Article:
The AAP warns parents that teenagers “may try to hide their struggles because of fear, shame, or a sense of responsibility to avoid burdening others.” Having trouble coping with feelings of stress, anxiety, and depression, can lead to a number of worrisome signs and symptoms as they go through adolescence and enter adulthood, including: > Changes in mood that are not usual for your child, such as ongoing irritability, feelings of hopelessness and rage, and frequent conflicts with friends and family. > Changes in behavior, such as stepping back from personal relationships. If your ordinarily outgoing teen shows little interest in spending time with, texting or video chatting with their friends, for example, this might be cause for concern. > A loss of interest in activities previously enjoyed. Did your music-loving child suddenly stop wanting to practice guitar, for example? Did your aspiring chef lose all interest in cooking and baking? > A hard time falling or staying asleep, or starting to sleep all the time. > Changes in appetite, weight or eating patterns, such as never being hungry or eating all the time. > Problems with memory, thinking, or concentration. > Less interest in schoolwork and drop in academic effort. > Changes in appearance, such as lack of basic personal hygiene […] > An increase in risky or reckless behaviors, such as using drugs or alcohol. > Thoughts about death or suicide, or talking about it. Living through this dreadful pandemic has been stressful for everyone, not just our kids. Sometimes parents forget that the stress we experience can be contagious: Parents set the tone in the household. Expressing extreme doom or fear can affect your children. It can be challenging to stay positive, especially if you’re struggling with your own stress. But try to stay positive and relay constant messages that a brighter future lies ahead. It helps to set aside time to take care of yourself when possible, and seek the support you may need for your own mental health. Read more about “Mental Health During COVID-19: Signs Your Child May Need More Support” from the AAP here. If you think your child is struggling with his or her mental or physical health, pick up the phone and give the pediatrician’s office a call. We can screen for mental health issues and provide guidance to help your child cope with what’s on their mind.

AHN Pediatrics • Winter 2021 • www.ahnpediatrics.org

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Climate Change

Climate Change Is Scaring Kids by Ned Ketyer, MD Originally published on October 13, 2021 at www.ThePediaBlog.com

You may be surprised to learn that climate denial isn’t really a thing in the United States anymore. Sure, there are a few people living out there on the fringe of reality who still insist, without displaying any credible, peer-reviewed, scientific evidence whatsoever, that climate change is a hoax propagated by a cabal of pointy-headed “coastal elites” or some such conspiracy theory. According to the Yale Program on Climate Change Communication, 72% of American adults who were surveyed in 2020 agreed that global warming is happening, and most of them know that human activities – greatest among them, extracting and burning fossil fuels – are to blame. Nearly three-quarters of those surveyed said they were worried future generations will suffer harm as a result of climate change. The concern for their kids and grandkids goes so deep that 78% of American adults say that schools should teach children about global warming, according to the poll. Adults who are still on the fence about accepting the reality of climate change should just ask their kids. They know all about global warming and the climate crisis that isn’t waiting for them to grow up. They are learning about changes in the environment occurring right now – in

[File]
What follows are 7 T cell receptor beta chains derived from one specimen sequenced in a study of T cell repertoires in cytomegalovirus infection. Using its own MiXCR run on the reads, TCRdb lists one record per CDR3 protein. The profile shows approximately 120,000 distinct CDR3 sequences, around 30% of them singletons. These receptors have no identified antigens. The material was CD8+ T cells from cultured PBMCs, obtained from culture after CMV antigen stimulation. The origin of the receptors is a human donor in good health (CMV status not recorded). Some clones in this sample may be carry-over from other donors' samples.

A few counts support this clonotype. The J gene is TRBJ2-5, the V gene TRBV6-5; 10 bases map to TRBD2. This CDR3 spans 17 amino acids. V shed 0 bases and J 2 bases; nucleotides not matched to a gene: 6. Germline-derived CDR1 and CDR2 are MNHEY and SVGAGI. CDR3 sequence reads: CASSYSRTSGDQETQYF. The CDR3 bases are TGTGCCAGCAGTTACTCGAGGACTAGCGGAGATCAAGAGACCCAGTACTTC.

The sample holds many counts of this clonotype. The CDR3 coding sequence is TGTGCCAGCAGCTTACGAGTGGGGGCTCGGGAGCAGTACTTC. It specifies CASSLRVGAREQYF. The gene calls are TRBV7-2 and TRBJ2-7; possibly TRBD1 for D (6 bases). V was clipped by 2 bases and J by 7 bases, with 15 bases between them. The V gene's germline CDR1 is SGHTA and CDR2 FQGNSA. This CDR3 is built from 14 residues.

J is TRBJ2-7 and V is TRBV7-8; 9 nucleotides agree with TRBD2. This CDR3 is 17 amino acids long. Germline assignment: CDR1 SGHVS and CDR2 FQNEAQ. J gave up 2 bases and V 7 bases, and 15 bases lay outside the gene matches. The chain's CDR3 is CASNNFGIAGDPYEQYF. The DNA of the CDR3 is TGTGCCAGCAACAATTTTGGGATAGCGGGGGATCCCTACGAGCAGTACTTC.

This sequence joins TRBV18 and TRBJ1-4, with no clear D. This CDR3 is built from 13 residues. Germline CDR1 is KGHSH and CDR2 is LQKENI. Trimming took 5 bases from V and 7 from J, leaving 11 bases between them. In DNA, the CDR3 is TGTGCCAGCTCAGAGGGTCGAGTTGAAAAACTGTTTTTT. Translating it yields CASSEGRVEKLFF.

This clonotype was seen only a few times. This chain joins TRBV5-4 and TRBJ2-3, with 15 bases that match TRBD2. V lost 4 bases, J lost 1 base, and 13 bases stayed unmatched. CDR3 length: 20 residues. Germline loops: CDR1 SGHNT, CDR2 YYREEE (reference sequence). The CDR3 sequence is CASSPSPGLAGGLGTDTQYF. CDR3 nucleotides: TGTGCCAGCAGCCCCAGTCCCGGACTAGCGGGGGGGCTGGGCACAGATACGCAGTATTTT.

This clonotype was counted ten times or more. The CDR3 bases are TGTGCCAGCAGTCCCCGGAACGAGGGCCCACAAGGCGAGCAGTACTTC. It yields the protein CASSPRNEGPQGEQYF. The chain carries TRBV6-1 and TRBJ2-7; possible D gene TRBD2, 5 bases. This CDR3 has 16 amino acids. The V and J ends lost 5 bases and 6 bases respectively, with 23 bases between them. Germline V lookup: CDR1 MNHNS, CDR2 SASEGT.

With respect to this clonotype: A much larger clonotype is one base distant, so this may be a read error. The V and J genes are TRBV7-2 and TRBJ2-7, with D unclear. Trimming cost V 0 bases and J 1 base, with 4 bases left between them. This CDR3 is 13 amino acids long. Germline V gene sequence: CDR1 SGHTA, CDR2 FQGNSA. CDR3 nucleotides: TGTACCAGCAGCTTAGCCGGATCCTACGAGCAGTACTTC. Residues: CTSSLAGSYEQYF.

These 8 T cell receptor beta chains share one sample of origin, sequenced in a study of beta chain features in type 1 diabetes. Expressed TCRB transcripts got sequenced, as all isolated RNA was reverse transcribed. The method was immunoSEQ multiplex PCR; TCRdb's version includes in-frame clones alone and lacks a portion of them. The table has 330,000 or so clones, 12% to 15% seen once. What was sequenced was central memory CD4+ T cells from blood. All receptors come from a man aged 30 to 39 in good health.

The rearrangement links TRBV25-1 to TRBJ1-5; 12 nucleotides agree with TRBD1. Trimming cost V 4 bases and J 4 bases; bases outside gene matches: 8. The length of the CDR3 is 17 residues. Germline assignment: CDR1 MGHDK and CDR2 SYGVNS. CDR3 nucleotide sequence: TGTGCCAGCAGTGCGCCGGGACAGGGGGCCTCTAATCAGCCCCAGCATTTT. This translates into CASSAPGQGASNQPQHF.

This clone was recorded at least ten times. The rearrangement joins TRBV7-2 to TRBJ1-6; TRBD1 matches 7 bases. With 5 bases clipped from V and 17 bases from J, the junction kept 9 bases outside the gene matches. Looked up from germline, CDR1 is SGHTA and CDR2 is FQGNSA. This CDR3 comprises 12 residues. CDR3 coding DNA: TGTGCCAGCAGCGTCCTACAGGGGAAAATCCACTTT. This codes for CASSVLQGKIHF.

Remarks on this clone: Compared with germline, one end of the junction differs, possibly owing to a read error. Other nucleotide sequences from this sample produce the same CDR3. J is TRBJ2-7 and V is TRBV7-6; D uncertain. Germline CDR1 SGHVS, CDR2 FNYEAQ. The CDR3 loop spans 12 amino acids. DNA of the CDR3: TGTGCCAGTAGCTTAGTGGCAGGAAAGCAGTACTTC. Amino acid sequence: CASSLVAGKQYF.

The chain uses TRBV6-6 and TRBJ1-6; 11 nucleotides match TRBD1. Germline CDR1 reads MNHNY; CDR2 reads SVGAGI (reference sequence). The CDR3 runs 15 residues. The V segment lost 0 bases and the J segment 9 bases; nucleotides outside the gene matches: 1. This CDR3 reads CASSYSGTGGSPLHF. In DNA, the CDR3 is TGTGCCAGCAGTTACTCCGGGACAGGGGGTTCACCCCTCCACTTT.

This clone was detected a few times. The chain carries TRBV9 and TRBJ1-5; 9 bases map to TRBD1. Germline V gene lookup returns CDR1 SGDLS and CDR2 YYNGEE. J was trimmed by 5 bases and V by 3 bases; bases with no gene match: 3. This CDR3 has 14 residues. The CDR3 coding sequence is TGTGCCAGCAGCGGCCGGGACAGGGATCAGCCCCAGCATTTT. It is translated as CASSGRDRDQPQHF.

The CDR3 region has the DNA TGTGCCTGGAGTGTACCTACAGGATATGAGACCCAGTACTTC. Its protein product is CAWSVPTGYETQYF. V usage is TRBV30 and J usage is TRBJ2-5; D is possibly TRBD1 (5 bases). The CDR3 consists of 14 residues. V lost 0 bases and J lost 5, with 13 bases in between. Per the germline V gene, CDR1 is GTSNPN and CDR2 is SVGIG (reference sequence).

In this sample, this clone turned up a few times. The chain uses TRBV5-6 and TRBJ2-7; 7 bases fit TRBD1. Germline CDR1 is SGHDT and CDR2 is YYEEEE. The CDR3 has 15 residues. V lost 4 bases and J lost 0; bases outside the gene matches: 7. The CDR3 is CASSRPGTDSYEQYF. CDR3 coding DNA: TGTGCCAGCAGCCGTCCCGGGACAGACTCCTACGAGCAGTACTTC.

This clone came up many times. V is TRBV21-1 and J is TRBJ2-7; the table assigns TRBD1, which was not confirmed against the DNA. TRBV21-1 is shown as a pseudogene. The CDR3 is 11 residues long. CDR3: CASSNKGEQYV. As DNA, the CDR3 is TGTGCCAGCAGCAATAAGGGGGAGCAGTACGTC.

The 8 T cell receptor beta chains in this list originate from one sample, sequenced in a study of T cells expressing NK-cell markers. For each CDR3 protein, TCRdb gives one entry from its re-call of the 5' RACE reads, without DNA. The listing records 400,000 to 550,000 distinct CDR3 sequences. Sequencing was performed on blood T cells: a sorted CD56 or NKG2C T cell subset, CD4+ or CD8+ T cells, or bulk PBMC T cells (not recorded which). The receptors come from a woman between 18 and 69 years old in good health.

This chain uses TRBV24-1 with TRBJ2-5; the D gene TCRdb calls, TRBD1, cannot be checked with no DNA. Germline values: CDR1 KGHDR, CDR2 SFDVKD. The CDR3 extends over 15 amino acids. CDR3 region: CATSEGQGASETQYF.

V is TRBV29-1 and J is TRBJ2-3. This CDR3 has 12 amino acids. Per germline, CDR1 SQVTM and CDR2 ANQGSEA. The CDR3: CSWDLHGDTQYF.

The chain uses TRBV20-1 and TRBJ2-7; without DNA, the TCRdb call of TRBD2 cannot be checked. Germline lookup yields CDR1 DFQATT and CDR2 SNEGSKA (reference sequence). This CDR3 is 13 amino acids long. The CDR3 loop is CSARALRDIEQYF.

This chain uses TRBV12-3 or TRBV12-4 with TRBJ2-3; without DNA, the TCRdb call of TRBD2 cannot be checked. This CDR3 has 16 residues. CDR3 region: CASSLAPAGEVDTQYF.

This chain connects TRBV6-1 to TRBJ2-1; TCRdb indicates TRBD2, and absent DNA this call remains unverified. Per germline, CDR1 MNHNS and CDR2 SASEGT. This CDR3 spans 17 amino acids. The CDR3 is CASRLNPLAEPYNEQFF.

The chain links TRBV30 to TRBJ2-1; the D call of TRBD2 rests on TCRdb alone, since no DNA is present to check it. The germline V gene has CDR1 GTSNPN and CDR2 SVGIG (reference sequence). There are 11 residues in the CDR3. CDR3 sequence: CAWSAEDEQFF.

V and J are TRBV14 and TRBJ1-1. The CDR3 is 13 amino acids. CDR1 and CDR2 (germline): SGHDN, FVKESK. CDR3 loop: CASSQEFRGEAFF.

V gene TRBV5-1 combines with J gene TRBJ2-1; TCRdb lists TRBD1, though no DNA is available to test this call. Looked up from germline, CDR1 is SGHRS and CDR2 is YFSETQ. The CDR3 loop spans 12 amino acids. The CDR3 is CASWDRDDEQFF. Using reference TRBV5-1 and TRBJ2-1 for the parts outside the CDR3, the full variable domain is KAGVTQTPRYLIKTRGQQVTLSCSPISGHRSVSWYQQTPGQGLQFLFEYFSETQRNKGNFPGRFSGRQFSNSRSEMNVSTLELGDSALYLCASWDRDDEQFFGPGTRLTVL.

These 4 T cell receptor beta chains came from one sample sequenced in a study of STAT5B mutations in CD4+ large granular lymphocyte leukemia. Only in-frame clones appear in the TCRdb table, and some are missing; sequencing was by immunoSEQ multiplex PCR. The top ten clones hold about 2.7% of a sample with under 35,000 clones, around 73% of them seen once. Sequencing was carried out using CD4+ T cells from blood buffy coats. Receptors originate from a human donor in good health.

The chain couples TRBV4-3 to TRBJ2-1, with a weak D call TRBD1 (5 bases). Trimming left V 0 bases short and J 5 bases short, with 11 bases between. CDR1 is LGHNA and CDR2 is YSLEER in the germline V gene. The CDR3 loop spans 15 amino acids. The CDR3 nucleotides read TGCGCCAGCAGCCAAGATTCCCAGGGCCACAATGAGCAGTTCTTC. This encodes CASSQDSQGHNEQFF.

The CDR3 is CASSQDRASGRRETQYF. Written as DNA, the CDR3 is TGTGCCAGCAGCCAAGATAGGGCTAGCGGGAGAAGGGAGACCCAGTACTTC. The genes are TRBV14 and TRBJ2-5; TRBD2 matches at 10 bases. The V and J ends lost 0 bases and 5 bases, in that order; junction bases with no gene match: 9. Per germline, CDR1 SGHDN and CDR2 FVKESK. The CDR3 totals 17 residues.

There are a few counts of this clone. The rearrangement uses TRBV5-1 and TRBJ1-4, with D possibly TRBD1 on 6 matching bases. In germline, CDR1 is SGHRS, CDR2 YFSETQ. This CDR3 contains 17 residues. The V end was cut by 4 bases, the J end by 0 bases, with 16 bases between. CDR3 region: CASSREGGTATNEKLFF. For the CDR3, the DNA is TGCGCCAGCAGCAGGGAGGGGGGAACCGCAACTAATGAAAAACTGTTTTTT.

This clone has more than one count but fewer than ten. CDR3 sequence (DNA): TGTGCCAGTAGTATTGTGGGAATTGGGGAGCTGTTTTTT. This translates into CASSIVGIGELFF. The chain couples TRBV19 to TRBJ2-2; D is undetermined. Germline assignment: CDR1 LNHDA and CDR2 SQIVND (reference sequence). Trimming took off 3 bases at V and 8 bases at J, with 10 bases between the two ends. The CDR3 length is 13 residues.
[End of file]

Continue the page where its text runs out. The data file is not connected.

school when they study science, at home when they turn on the TV to watch extreme weather happening in real time, and when they simply have time and curiosity to explore and ponder the great outdoors. And what they are learning, seeing, hearing, and experience is really scaring them. In a study pre-printed last month in The Lancet, researchers from the University of Bath in England describe the eco-anxiety young people around the world are feeling as global warming accelerates without eliciting the responsible, bold, and, yes, adult response that is needed to stop it: Climate change has significant implications for the health and futures of children and young people, yet they have little power to limit its harm, making them vulnerable to increased climate anxiety. Qualitative studies show climate anxiety is associated with perceptions of inadequate action by adults and governments, feelings of betrayal, abandonment and moral injury. American youth in particular “expressed the lowest levels of trust in government, and American young adults overwhelmingly said that their climate concerns are not being taken seriously enough,” says Karin Kirk, who reviewed the methodology: The researchers surveyed 10,000 young people, aged 16 to 25 years, in 10 countries. They gauged how people feel about the future, how well humanity has cared for the Earth, and if governments’ responses have been honest, sufficient, and aligned with climate science. One of the study’s lead authors calls the results of the survey “devastating;” another says their study “paints a horrific picture of widespread climate anxiety in our children and young people.” > 59% of children and young people surveyed were very or extremely worried about climate change [84% said they were at least moderately worried]; > More than half of respondents said they had felt afraid, sad, anxious, angry, powerless, helpless, and/or guilty; > 55% of respondents felt they would have fewer opportunities than their parents; > 65% felt governments were failing young people, while 61% said the way governments deal with climate change was not “protecting me, the planet and/or future generations”; > Almost half (48%) of those who said they talked with others about climate change felt ignored or dismissed.